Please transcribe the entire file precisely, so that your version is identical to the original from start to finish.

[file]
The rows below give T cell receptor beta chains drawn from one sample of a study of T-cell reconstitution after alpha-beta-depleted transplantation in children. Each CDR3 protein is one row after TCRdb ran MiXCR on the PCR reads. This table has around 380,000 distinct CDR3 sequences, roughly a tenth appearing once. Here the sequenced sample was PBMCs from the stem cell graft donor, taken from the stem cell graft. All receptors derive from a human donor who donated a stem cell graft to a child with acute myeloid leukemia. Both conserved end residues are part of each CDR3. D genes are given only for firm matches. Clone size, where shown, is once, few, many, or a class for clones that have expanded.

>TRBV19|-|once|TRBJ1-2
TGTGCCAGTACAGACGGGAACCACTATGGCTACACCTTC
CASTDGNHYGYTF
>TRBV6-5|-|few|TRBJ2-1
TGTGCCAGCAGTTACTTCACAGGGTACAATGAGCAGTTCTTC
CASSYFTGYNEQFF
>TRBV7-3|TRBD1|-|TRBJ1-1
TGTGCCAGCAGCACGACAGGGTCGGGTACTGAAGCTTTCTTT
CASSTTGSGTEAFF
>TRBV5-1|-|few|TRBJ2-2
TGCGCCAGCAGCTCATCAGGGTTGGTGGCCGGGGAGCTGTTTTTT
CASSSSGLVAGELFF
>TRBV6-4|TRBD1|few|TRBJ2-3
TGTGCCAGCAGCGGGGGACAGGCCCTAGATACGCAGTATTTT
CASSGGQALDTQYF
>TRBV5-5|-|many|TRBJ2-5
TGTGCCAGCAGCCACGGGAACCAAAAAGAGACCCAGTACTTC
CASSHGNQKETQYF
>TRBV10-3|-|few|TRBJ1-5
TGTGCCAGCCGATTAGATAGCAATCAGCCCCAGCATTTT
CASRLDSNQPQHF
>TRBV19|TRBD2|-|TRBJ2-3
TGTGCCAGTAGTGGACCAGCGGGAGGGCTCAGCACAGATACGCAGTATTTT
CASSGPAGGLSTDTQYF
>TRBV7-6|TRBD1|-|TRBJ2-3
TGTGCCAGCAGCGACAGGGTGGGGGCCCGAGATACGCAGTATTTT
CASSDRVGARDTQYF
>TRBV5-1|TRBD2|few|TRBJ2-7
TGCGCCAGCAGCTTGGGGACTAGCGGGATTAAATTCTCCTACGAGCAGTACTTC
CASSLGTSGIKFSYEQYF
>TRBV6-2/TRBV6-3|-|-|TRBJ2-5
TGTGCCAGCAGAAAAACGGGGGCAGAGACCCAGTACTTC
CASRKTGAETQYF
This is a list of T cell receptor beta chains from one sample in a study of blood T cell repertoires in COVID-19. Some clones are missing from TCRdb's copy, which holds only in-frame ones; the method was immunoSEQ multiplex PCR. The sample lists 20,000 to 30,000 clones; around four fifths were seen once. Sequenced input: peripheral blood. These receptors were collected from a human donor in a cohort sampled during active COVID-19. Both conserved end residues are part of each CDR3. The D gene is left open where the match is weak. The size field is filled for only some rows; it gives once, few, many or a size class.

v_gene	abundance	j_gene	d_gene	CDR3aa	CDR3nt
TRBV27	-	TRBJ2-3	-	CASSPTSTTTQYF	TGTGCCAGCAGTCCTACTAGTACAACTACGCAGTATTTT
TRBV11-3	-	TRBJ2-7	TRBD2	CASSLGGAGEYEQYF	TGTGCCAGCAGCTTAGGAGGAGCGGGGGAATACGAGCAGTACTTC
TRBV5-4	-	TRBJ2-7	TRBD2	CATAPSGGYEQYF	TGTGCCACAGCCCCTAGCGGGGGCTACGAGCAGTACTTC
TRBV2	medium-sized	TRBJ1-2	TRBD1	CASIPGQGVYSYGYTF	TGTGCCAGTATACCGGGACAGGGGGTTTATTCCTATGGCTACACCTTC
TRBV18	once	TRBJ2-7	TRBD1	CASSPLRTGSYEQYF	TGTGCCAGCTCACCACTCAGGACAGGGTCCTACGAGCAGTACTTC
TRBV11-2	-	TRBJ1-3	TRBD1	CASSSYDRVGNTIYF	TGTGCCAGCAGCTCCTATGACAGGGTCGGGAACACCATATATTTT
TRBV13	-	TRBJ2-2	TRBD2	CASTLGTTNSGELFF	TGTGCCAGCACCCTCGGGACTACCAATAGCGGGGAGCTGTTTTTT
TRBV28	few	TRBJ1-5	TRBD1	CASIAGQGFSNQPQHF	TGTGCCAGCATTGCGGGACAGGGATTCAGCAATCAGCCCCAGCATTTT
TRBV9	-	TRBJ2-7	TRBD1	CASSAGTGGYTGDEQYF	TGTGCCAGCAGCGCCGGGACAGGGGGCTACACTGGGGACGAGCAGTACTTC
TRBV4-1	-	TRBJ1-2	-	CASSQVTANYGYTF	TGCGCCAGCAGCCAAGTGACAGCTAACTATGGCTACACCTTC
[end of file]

The rows below give T cell receptor beta chains drawn from one sample of a study of T-cell reconstitution after alpha-beta-depleted transplantation in children. Each CDR3 protein is one row after TCRdb ran MiXCR on the PCR reads. This table has around 380,000 distinct CDR3 sequences, roughly a tenth appearing once. Here the sequenced sample was PBMCs from the stem cell graft donor, taken from the stem cell graft. All receptors derive from a human donor who donated a stem cell graft to a child with acute myeloid leukemia. Both conserved end residues are part of each CDR3. D genes are given only for firm matches. Clone size, where shown, is once, few, many, or a class for clones that have expanded.

>TRBV19|-|once|TRBJ1-2
TGTGCCAGTACAGACGGGAACCACTATGGCTACACCTTC
CASTDGNHYGYTF
>TRBV6-5|-|few|TRBJ2-1
TGTGCCAGCAGTTACTTCACAGGGTACAATGAGCAGTTCTTC
CASSYFTGYNEQFF
>TRBV7-3|TRBD1|-|TRBJ1-1
TGTGCCAGCAGCACGACAGGGTCGGGTACTGAAGCTTTCTTT
CASSTTGSGTEAFF
>TRBV5-1|-|few|TRBJ2-2
TGCGCCAGCAGCTCATCAGGGTTGGTGGCCGGGGAGCTGTTTTTT
CASSSSGLVAGELFF
>TRBV6-4|TRBD1|few|TRBJ2-3
TGTGCCAGCAGCGGGGGACAGGCCCTAGATACGCAGTATTTT
CASSGGQALDTQYF
>TRBV5-5|-|many|TRBJ2-5
TGTGCCAGCAGCCACGGGAACCAAAAAGAGACCCAGTACTTC
CASSHGNQKETQYF
>TRBV10-3|-|few|TRBJ1-5
TGTGCCAGCCGATTAGATAGCAATCAGCCCCAGCATTTT
CASRLDSNQPQHF
>TRBV19|TRBD2|-|TRBJ2-3
TGTGCCAGTAGTGGACCAGCGGGAGGGCTCAGCACAGATACGCAGTATTTT
CASSGPAGGLSTDTQYF
>TRBV7-6|TRBD1|-|TRBJ2-3
TGTGCCAGCAGCGACAGGGTGGGGGCCCGAGATACGCAGTATTTT
CASSDRVGARDTQYF
>TRBV5-1|TRBD2|few|TRBJ2-7
TGCGCCAGCAGCTTGGGGACTAGCGGGATTAAATTCTCCTACGAGCAGTACTTC
CASSLGTSGIKFSYEQYF
>TRBV6-2/TRBV6-3|-|-|TRBJ2-5
TGTGCCAGCAGAAAAACGGGGGCAGAGACCCAGTACTTC
CASRKTGAETQYF
This is a list of T cell receptor beta chains from one sample in a study of blood T cell repertoires in COVID-19. Some clones are missing from TCRdb's copy, which holds only in-frame ones; the method was immunoSEQ multiplex PCR. The sample lists 20,000 to 30,000 clones; around four fifths were seen once. Sequenced input: peripheral blood. These receptors were collected from a human donor in a cohort sampled during active COVID-19. Both conserved end residues are part of each CDR3. The D gene is left open where the match is weak. The size field is filled for only some rows; it gives once, few, many or a size class.

v_gene	abundance	j_gene	d_gene	CDR3aa	CDR3nt
TRBV27	-	TRBJ2-3	-	CASSPTSTTTQYF	TGTGCCAGCAGTCCTACTAGTACAACTACGCAGTATTTT
TRBV11-3	-	TRBJ2-7	TRBD2	CASSLGGAGEYEQYF	TGTGCCAGCAGCTTAGGAGGAGCGGGGGAATACGAGCAGTACTTC
TRBV5-4	-	TRBJ2-7	TRBD2	CATAPSGGYEQYF	TGTGCCACAGCCCCTAGCGGGGGCTACGAGCAGTACTTC
TRBV2	medium-sized	TRBJ1-2	TRBD1	CASIPGQGVYSYGYTF	TGTGCCAGTATACCGGGACAGGGGGTTTATTCCTATGGCTACACCTTC
TRBV18	once	TRBJ2-7	TRBD1	CASSPLRTGSYEQYF	TGTGCCAGCTCACCACTCAGGACAGGGTCCTACGAGCAGTACTTC
TRBV11-2	-	TRBJ1-3	TRBD1	CASSSYDRVGNTIYF	TGTGCCAGCAGCTCCTATGACAGGGTCGGGAACACCATATATTTT
TRBV13	-	TRBJ2-2	TRBD2	CASTLGTTNSGELFF	TGTGCCAGCACCCTCGGGACTACCAATAGCGGGGAGCTGTTTTTT
TRBV28	few	TRBJ1-5	TRBD1	CASIAGQGFSNQPQHF	TGTGCCAGCATTGCGGGACAGGGATTCAGCAATCAGCCCCAGCATTTT
TRBV9	-	TRBJ2-7	TRBD1	CASSAGTGGYTGDEQYF	TGTGCCAGCAGCGCCGGGACAGGGGGCTACACTGGGGACGAGCAGTACTTC
TRBV4-1	-	TRBJ1-2	-	CASSQVTANYGYTF	TGCGCCAGCAGCCAAGTGACAGCTAACTATGGCTACACCTTC